Before those key ACA provisions were implemented, the share of nonelderly adults in Maine without insurance had been increasing, even as it declined nationally and regionally.

That trend was driven in large party by Maine Gov. Paul LePage’s changes to Medicaid eligibility, which resulted in 25,000 people losing access to the program in 2013. The governor’s efforts held Maine back from expanding health insurance coverage at the rate of other states. The Medicaid changes, which were aimed at parents and non-disabled adults without dependents, had knock-on effects on children’s health insurance. Research shows that children are eight times more likely to be insured if their parents have insurance. In 2016, the share of children with health insurance in Maine was statistically the same as the share in 2010, with any gains from the ACA wiped out by a surge in uninsured children between 2010 and 2015.

Source: MECEP analysis of US Census Bureau, American Community Survey, 1-year data

Cost still a barrier to care

Health care, however, is about more than just health insurance. Coverage is only useful if enrollees can afford to avail themselves of the services it provides.

In this, the ACA’s success has been more mixed. In 2011, just after the ACA was signed, nearly one in five Americans had to miss or delay a doctor’s appointment because they couldn’t afford it. By 2016, this share had fallen to one in six.

This progress, however, only brought health care affordability rates back to pre-Recession levels. The same share of Americans skipped care because of cost in 2006. The trend in New England was similar, with the ACA improving affordability, but only to pre-Recession levels.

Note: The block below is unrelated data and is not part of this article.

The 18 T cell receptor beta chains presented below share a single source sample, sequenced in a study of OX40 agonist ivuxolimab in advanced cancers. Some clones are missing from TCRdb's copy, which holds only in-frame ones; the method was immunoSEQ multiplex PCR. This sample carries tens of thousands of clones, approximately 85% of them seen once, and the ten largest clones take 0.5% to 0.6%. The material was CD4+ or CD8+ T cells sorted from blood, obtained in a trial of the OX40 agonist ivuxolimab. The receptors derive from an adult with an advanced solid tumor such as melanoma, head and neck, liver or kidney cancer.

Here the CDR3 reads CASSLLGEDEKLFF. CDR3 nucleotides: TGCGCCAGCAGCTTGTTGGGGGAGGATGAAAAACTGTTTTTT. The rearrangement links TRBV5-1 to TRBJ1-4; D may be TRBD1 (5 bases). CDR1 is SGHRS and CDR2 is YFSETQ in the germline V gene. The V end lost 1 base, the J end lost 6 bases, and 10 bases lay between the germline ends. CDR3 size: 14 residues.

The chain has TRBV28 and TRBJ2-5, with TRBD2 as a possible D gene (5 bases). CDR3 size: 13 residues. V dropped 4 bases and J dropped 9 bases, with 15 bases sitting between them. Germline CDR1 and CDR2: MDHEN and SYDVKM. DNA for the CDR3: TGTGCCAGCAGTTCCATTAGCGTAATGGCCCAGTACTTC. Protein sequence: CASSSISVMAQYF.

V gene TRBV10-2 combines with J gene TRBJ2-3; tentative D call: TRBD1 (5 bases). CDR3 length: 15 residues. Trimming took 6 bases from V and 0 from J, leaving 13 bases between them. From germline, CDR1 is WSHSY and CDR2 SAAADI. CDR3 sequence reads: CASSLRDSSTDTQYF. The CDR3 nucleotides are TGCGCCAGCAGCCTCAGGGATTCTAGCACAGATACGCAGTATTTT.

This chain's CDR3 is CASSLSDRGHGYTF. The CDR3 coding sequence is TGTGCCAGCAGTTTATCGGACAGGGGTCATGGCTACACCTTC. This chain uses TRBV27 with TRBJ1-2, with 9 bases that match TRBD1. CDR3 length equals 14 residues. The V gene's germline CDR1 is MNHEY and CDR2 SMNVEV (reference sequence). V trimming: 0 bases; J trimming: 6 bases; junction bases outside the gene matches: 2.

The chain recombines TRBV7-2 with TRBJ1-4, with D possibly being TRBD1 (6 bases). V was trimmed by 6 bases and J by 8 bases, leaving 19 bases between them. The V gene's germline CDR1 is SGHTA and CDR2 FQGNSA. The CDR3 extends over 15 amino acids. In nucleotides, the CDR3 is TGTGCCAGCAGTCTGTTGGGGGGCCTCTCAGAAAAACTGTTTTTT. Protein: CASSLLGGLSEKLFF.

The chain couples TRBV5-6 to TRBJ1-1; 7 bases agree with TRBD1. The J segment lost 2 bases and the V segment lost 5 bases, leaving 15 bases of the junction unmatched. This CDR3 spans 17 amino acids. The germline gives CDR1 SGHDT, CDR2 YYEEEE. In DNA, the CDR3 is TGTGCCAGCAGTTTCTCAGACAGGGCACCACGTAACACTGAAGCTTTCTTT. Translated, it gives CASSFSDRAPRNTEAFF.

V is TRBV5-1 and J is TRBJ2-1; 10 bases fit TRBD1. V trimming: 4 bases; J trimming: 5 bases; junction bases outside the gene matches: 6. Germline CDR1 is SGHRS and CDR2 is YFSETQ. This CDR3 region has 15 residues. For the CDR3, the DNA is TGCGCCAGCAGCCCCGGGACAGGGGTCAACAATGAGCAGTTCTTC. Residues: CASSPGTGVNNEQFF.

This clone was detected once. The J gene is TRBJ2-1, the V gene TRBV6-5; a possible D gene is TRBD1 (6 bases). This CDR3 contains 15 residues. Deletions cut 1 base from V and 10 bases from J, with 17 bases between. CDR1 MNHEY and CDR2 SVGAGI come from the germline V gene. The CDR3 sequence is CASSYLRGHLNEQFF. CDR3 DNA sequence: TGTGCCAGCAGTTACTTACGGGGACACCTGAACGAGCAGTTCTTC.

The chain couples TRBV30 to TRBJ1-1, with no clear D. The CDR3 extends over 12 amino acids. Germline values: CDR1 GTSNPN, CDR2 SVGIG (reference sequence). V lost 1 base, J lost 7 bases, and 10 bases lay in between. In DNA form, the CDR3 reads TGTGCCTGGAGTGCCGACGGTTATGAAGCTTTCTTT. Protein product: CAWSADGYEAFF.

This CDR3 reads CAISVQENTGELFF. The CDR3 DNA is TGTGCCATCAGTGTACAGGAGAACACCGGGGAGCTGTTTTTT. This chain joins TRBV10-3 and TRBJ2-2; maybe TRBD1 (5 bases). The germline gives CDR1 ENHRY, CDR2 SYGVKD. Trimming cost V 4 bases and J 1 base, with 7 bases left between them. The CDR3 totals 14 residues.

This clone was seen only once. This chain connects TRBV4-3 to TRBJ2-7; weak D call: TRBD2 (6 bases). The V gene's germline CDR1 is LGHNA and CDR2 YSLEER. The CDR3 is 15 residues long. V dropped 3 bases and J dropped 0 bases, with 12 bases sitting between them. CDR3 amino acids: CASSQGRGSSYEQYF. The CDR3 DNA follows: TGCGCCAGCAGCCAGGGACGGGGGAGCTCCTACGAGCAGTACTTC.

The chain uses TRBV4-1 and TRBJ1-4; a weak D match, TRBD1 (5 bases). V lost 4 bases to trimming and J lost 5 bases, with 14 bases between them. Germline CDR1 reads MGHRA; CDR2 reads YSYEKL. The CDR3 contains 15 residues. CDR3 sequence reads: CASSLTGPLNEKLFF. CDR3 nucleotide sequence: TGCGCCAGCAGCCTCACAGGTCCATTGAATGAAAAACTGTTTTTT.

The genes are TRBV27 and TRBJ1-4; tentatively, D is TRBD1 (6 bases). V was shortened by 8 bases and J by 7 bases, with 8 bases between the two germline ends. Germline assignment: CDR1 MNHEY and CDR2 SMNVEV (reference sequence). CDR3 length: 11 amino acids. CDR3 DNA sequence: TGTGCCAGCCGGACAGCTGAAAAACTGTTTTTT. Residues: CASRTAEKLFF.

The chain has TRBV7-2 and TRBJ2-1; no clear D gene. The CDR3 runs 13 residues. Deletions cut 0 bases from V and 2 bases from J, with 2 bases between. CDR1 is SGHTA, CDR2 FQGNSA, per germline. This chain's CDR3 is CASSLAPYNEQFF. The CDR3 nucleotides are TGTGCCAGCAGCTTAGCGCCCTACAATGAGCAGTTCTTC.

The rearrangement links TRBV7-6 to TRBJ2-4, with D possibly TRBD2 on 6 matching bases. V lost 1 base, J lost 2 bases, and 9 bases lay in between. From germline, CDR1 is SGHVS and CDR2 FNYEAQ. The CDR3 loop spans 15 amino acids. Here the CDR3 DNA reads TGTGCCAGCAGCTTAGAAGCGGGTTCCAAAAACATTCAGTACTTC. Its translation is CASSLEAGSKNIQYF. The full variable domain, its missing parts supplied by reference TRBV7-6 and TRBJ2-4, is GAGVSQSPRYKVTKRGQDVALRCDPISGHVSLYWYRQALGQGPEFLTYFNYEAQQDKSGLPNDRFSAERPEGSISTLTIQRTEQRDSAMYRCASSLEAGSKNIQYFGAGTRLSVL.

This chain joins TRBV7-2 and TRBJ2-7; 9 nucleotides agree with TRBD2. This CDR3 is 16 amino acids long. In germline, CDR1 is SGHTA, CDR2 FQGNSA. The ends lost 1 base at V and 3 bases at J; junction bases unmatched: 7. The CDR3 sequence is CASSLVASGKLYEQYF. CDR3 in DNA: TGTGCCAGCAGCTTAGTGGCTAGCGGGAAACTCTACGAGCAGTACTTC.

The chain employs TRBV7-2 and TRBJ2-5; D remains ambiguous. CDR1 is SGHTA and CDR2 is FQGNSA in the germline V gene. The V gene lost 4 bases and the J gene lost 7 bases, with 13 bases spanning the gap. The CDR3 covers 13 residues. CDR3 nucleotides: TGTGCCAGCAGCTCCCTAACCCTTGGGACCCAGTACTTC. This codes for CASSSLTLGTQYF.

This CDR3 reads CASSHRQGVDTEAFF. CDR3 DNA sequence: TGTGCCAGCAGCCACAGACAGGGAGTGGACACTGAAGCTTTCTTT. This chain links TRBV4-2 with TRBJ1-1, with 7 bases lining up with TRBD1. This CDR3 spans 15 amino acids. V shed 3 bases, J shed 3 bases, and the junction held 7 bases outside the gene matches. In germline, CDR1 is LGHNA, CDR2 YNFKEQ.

In Maine, affordable care has remained out of reach for many in the post-ACA era, thanks again to the state’s backward approach to Medicaid. Immediately before the 2008 recession, 10% of Mainers skipped care because of cost. That number rose to 14% by 2011 and remained at 13% in 2016. Again, the decision to strip tens of thousands of Medicaid coverage made health care less affordable, even for those individuals who were able to regain insurance through private plans.

Source: MECEP analysis of US Centers for Disease Control, Behavioral Risk Factors Surveillance Survey

A good start, not a finish

Fully implementing the will of Maine’s voters and enacting Medicaid Expansion will provide health insurance to an additional 70,000 Mainers — a boom in coverage that will help Maine catch up to the rest of the country and our neighbors in terms of access to care. But even with Medicaid expansion, there will still be tens of thousands of Mainers without insurance, and many insured Mainers who still can’t afford care.

The health care picture in the United States, and in Maine, is rosier today than it was eight years ago. However, we have not yet achieved a world of universal coverage and affordability. That means policymakers, at the state and federal level, still have work to do. The ACA provides a solid foundation for the work ahead.


[1] Based on a drop in the uninsured rate from 15.6% to 11.6% of the 21 to 64 year-old population.